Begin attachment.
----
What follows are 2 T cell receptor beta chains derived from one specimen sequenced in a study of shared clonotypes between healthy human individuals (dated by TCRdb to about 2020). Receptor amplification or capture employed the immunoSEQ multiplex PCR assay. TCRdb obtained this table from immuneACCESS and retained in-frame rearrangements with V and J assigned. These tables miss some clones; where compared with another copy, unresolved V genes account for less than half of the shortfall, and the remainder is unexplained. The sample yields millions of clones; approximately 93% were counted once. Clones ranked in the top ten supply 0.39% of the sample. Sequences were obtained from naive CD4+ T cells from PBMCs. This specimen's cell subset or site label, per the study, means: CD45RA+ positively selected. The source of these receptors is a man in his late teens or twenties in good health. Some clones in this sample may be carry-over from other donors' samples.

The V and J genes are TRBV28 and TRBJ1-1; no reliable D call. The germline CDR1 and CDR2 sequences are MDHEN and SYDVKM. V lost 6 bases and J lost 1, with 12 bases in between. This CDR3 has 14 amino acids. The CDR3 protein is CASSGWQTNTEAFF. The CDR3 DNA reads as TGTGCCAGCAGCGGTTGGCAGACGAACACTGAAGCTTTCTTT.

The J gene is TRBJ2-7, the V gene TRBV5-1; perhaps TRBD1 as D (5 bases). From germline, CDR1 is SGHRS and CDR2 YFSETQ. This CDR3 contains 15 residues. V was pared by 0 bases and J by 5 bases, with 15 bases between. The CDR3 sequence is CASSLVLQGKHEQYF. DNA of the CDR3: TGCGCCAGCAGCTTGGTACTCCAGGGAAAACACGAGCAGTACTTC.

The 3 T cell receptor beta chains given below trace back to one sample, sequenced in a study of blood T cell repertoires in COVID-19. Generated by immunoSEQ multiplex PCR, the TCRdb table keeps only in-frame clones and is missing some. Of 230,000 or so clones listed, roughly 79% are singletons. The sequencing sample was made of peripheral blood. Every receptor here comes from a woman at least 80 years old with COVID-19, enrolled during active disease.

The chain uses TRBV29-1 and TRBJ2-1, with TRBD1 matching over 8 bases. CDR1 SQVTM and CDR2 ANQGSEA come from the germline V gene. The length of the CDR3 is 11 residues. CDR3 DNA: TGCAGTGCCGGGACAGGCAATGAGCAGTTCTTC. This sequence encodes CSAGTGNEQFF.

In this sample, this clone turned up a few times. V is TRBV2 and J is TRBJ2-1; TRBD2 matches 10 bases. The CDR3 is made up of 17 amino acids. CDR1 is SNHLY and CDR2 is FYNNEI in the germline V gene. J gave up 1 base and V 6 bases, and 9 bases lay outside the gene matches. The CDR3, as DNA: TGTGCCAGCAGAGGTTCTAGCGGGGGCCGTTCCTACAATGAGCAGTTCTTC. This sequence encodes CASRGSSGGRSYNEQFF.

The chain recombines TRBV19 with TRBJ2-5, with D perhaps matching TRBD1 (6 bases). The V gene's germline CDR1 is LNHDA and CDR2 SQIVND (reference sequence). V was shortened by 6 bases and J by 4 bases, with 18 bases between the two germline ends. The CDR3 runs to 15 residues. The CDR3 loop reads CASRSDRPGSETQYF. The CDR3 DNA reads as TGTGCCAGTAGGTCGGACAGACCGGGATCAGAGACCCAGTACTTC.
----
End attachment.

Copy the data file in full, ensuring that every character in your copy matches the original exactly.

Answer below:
What follows are 2 T cell receptor beta chains derived from one specimen sequenced in a study of shared clonotypes between healthy human individuals (dated by TCRdb to about 2020). Receptor amplification or capture employed the immunoSEQ multiplex PCR assay. TCRdb obtained this table from immuneACCESS and retained in-frame rearrangements with V and J assigned. These tables miss some clones; where compared with another copy, unresolved V genes account for less than half of the shortfall, and the remainder is unexplained. The sample yields millions of clones; approximately 93% were counted once. Clones ranked in the top ten supply 0.39% of the sample. Sequences were obtained from naive CD4+ T cells from PBMCs. This specimen's cell subset or site label, per the study, means: CD45RA+ positively selected. The source of these receptors is a man in his late teens or twenties in good health. Some clones in this sample may be carry-over from other donors' samples.

The V and J genes are TRBV28 and TRBJ1-1; no reliable D call. The germline CDR1 and CDR2 sequences are MDHEN and SYDVKM. V lost 6 bases and J lost 1, with 12 bases in between. This CDR3 has 14 amino acids. The CDR3 protein is CASSGWQTNTEAFF. The CDR3 DNA reads as TGTGCCAGCAGCGGTTGGCAGACGAACACTGAAGCTTTCTTT.

The J gene is TRBJ2-7, the V gene TRBV5-1; perhaps TRBD1 as D (5 bases). From germline, CDR1 is SGHRS and CDR2 YFSETQ. This CDR3 contains 15 residues. V was pared by 0 bases and J by 5 bases, with 15 bases between. The CDR3 sequence is CASSLVLQGKHEQYF. DNA of the CDR3: TGCGCCAGCAGCTTGGTACTCCAGGGAAAACACGAGCAGTACTTC.

The 3 T cell receptor beta chains given below trace back to one sample, sequenced in a study of blood T cell repertoires in COVID-19. Generated by immunoSEQ multiplex PCR, the TCRdb table keeps only in-frame clones and is missing some. Of 230,000 or so clones listed, roughly 79% are singletons. The sequencing sample was made of peripheral blood. Every receptor here comes from a woman at least 80 years old with COVID-19, enrolled during active disease.

The chain uses TRBV29-1 and TRBJ2-1, with TRBD1 matching over 8 bases. CDR1 SQVTM and CDR2 ANQGSEA come from the germline V gene. The length of the CDR3 is 11 residues. CDR3 DNA: TGCAGTGCCGGGACAGGCAATGAGCAGTTCTTC. This sequence encodes CSAGTGNEQFF.

In this sample, this clone turned up a few times. V is TRBV2 and J is TRBJ2-1; TRBD2 matches 10 bases. The CDR3 is made up of 17 amino acids. CDR1 is SNHLY and CDR2 is FYNNEI in the germline V gene. J gave up 1 base and V 6 bases, and 9 bases lay outside the gene matches. The CDR3, as DNA: TGTGCCAGCAGAGGTTCTAGCGGGGGCCGTTCCTACAATGAGCAGTTCTTC. This sequence encodes CASRGSSGGRSYNEQFF.

The chain recombines TRBV19 with TRBJ2-5, with D perhaps matching TRBD1 (6 bases). The V gene's germline CDR1 is LNHDA and CDR2 SQIVND (reference sequence). V was shortened by 6 bases and J by 4 bases, with 18 bases between the two germline ends. The CDR3 runs to 15 residues. The CDR3 loop reads CASRSDRPGSETQYF. The CDR3 DNA reads as TGTGCCAGTAGGTCGGACAGACCGGGATCAGAGACCCAGTACTTC.